Stanley Spector

Challenging the Rudimental System

Stanley Spector studied percussion with Ralph Eames, George L. Stone and Simon Sternberg. He was a scholarship student at Tanglewood from 1942-46 and received a Bachelor of Music Degree from Boston University in 1950. He played with the Boston Symphony Orchestra under Serge Koussevitsky at the age of 17, and with the West Point Academy Band and the North Carolina Symphony before the age of 20.

Following his participating membership with the first Jazz Workshop in Boston in the early I950’s, Stanley Spector began his research to devise a method for the teaching of jazz drumming with the specific purpose of finding a way of teaching what had previously been considered unteachable aspects of jazz performance. This resulted in the creation of an in-depth teaching method through the use of two-way tape recorded communications.

Stanley Spector is the teacher of Jake Hanna, Joe Cocuzzo and Ray DesRoach, virtuoso classical percussionist.

Would you imagine in your wildest hallucination that a jazz or rock drummer of yesterday or today could derive artistic stimulation and creative preparation through a method of drumming accepted in 1869 as a Manual of Instruction by the United States Army? When you sit down at the practice pad every day and go through the 26 rudiments of drumming to build up your “technique” so that you may better express your “ideas” what you are actually practicing is the Strube Drum and Fife Instructor approved by John A. Rawlings, Secretary of War, War Department, Washington, D.C. 111 years ago. That was years before the invention of the bass drum pedal, hi-hat cymbals, wire brushes, and the discovery of the rim shot. It was years before Louis Armstrong first picked up a trumpet and discovered that when he blew in one end that jazz music came out the other end. When I see that the Strube Drum and Fife Instructor came off the press at a printing shop located at 284 Asylum Street in Hartford, Connecticut, I get the feeling that somebody is trying to tell us something.

A few years back a drum workshop was presented at the Newport Jazz Festival in which Louis Bellson, Jo Jones, Elvin Jones, Roy Haynes, and Mel Lewis participated. In deference to his reputation as a drummer’s drummer, Louis Bellson was asked to give a brief demonstration of jazz drumming technique. He proceeded to give a performance of what is called the long roll. Starting very slowly he played two beats with the left hand followed by two beats in the right hand. When this technique is gradually increased to a blinding velocity, the effect of the audio-visual blur of stick motion and sound produces what to the general audience appears to be a magic trick. The audience responded with enthusiastic applause. The thing that gave me pause was that the long roll is probably the very last technique needed in jazz drumming. What Louis Bellson performed came from page 7 of the Strube Drum and Fife Instructor. It was difficult for me to grasp what Louis Bellson had in mind when he represented the long roll as a technique basic to jazz drumming.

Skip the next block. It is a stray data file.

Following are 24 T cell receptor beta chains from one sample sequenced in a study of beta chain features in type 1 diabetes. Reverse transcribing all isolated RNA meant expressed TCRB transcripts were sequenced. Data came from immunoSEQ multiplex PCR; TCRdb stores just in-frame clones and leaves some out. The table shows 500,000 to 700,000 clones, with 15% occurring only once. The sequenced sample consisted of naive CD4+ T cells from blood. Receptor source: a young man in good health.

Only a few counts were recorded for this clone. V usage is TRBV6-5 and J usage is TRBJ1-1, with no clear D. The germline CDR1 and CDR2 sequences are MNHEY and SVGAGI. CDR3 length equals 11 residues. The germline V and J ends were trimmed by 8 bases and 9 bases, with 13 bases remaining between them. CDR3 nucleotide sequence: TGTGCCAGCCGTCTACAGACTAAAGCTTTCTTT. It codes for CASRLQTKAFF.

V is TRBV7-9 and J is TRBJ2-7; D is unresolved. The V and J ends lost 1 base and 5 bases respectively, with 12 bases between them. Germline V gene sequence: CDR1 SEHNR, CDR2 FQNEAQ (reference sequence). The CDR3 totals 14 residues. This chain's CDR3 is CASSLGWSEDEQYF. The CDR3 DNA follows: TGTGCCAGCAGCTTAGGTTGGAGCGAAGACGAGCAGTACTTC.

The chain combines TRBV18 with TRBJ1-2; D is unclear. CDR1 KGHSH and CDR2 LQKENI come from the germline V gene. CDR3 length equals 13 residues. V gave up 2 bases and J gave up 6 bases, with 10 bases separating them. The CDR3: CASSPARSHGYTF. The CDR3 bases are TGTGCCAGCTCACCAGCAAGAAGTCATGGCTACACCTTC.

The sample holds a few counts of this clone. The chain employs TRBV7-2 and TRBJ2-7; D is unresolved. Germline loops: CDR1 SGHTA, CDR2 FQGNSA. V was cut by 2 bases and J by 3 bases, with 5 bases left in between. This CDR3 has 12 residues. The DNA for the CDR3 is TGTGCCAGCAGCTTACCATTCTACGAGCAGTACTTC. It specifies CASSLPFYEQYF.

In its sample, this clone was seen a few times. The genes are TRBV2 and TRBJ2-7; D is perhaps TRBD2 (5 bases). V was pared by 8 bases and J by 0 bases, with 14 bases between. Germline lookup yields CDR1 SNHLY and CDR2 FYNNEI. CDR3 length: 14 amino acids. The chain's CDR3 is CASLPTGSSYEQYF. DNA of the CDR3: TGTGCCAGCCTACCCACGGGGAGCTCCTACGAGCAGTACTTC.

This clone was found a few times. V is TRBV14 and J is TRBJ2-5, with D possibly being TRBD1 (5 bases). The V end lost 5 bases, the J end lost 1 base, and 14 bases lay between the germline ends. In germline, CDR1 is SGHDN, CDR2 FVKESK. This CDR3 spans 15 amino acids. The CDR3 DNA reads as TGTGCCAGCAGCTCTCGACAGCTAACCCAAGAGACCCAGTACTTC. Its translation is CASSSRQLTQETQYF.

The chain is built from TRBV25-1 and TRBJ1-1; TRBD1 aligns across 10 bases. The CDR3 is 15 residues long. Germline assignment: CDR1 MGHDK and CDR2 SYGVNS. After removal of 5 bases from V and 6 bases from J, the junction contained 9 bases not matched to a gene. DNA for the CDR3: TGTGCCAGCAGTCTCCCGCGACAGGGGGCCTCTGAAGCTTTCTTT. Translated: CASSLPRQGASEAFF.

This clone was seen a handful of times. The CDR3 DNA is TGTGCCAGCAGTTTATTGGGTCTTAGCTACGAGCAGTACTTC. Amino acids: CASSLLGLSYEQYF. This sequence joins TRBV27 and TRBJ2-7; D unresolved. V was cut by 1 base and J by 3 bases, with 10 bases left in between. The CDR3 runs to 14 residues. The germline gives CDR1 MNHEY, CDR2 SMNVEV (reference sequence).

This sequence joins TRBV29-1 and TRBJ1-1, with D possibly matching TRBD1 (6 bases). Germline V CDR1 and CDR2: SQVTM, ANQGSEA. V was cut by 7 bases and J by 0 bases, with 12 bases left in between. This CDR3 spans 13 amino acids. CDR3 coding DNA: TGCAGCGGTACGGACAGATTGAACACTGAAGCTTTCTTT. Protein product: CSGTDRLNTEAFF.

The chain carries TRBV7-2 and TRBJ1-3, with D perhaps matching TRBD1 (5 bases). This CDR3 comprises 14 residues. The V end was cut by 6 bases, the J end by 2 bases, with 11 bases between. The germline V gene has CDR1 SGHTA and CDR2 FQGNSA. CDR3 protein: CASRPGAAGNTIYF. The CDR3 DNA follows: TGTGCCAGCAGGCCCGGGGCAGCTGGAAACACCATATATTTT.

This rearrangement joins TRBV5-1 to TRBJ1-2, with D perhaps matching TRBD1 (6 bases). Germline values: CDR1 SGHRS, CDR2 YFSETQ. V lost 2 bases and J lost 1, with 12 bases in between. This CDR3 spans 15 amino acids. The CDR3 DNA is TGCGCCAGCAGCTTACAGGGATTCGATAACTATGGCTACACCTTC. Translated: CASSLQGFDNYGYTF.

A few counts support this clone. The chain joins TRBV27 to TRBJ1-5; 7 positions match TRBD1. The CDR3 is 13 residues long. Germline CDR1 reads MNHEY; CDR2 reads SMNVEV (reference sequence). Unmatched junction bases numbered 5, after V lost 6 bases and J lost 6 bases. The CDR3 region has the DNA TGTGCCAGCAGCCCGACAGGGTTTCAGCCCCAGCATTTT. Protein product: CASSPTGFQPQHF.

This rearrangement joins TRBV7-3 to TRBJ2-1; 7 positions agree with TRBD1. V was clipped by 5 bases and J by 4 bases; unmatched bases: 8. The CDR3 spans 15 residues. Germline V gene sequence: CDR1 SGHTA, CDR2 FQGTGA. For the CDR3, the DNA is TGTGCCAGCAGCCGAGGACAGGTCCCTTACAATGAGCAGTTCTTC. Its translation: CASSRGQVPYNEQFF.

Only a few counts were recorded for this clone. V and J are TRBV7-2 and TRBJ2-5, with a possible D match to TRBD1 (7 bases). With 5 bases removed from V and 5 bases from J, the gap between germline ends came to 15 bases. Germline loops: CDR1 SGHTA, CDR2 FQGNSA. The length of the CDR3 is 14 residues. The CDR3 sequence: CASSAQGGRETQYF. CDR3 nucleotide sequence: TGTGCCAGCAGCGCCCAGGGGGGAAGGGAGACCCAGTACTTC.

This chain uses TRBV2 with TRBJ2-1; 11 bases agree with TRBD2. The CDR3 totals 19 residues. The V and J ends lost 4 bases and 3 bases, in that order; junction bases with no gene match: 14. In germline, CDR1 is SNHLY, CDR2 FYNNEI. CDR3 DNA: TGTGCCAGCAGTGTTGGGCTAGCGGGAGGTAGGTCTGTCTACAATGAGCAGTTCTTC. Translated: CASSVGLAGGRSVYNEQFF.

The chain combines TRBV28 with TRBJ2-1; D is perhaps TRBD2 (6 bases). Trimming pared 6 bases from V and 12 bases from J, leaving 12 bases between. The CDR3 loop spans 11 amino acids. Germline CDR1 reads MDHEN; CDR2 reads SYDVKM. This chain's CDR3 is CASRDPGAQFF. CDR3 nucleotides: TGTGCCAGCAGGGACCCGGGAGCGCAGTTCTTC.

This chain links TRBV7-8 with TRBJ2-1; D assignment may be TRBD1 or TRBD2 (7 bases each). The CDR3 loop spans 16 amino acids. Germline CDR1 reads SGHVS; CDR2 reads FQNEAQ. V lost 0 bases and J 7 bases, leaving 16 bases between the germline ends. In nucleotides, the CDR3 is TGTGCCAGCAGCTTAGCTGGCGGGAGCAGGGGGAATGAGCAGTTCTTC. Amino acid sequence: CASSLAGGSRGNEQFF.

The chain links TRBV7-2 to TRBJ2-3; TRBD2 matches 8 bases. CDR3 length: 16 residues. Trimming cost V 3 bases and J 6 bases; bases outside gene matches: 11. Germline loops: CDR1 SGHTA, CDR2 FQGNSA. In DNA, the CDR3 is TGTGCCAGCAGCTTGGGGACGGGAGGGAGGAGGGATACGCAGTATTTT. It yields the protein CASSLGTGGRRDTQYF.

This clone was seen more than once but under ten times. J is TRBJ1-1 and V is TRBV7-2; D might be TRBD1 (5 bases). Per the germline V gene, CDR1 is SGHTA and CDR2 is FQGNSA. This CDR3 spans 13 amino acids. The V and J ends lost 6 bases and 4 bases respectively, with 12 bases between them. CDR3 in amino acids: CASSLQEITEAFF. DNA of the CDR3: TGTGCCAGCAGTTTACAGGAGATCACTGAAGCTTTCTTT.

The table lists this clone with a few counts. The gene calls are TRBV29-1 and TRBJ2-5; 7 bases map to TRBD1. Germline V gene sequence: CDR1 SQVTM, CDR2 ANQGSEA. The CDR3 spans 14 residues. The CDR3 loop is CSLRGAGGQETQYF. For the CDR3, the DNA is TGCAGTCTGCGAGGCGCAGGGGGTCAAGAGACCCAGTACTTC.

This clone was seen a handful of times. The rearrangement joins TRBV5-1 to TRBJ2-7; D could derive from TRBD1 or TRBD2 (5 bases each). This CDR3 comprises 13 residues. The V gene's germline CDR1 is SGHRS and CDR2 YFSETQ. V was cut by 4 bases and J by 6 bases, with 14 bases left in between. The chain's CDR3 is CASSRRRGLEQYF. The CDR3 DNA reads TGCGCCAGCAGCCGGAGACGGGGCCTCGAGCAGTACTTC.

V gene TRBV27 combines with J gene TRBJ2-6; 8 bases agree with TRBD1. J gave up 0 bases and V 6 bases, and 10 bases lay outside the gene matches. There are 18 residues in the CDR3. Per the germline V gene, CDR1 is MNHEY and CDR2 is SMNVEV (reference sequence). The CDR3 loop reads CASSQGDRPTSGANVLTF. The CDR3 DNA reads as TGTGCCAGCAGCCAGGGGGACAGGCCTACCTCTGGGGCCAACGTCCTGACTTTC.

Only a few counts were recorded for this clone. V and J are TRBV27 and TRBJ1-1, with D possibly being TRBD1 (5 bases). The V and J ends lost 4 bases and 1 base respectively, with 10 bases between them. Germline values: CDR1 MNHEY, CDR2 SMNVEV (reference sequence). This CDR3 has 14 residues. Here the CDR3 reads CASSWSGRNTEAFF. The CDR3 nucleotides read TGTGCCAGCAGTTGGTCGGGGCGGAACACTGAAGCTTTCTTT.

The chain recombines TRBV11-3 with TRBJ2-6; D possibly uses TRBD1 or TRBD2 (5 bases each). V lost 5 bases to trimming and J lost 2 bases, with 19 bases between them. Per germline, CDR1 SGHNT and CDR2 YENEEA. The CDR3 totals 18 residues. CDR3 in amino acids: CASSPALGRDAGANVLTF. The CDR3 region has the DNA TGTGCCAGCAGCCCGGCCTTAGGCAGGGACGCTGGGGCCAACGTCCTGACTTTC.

Was the editor really serious when we read the following statement in the 1938 publication of the Gene Krupa Drum Method: “Krupa was not satisfied with merely the spontaneous enthusiasm of rhythmic drumming. He felt that there must be an intellectual side to his instrument as any other, and so he took up the study of rudiments.” In that book there is a presentation of the Strube rudiments and four examples of how the rudiments apply to the Army Camp Duty of the Civil War. Then without preparation or explanation there is a leap of 69 years into technological innovations such as the bass drum pedal, hi-hat cymbals, wire brushes, and rim shot with instruction as to their use. This is followed by ten transcriptions of Krupa’s improvised recorded performances with the Benny Goodman Band, Trio and Quartet. In no way does Krupa explain how the rudimental portion of his book connects with the jazz performance of his predecessors, his contemporaries, or even his own improvised playing.

Is it reasonable to suppose that in the present age of space travel, atomic energy, and television that what was good for a Board of Officers meeting at Fort Columbus, New York Harbor in 1869 is still relevant for the jazz or rock drummer? Are we to believe that Major General G. L. Hartsuff, Brigadier General H. D. Walden, and 1st Lieutenant E. O. Gibson, the officers of that board knew where it was at with drumming for all-time when they decided that the Strube Drum and Fife Instructor had to replace Upton’s Tactics because the latter was “deficient in preliminary instruction” for training drummers and fifers of the United States Army in the Army Camp Duty of 111 years ago?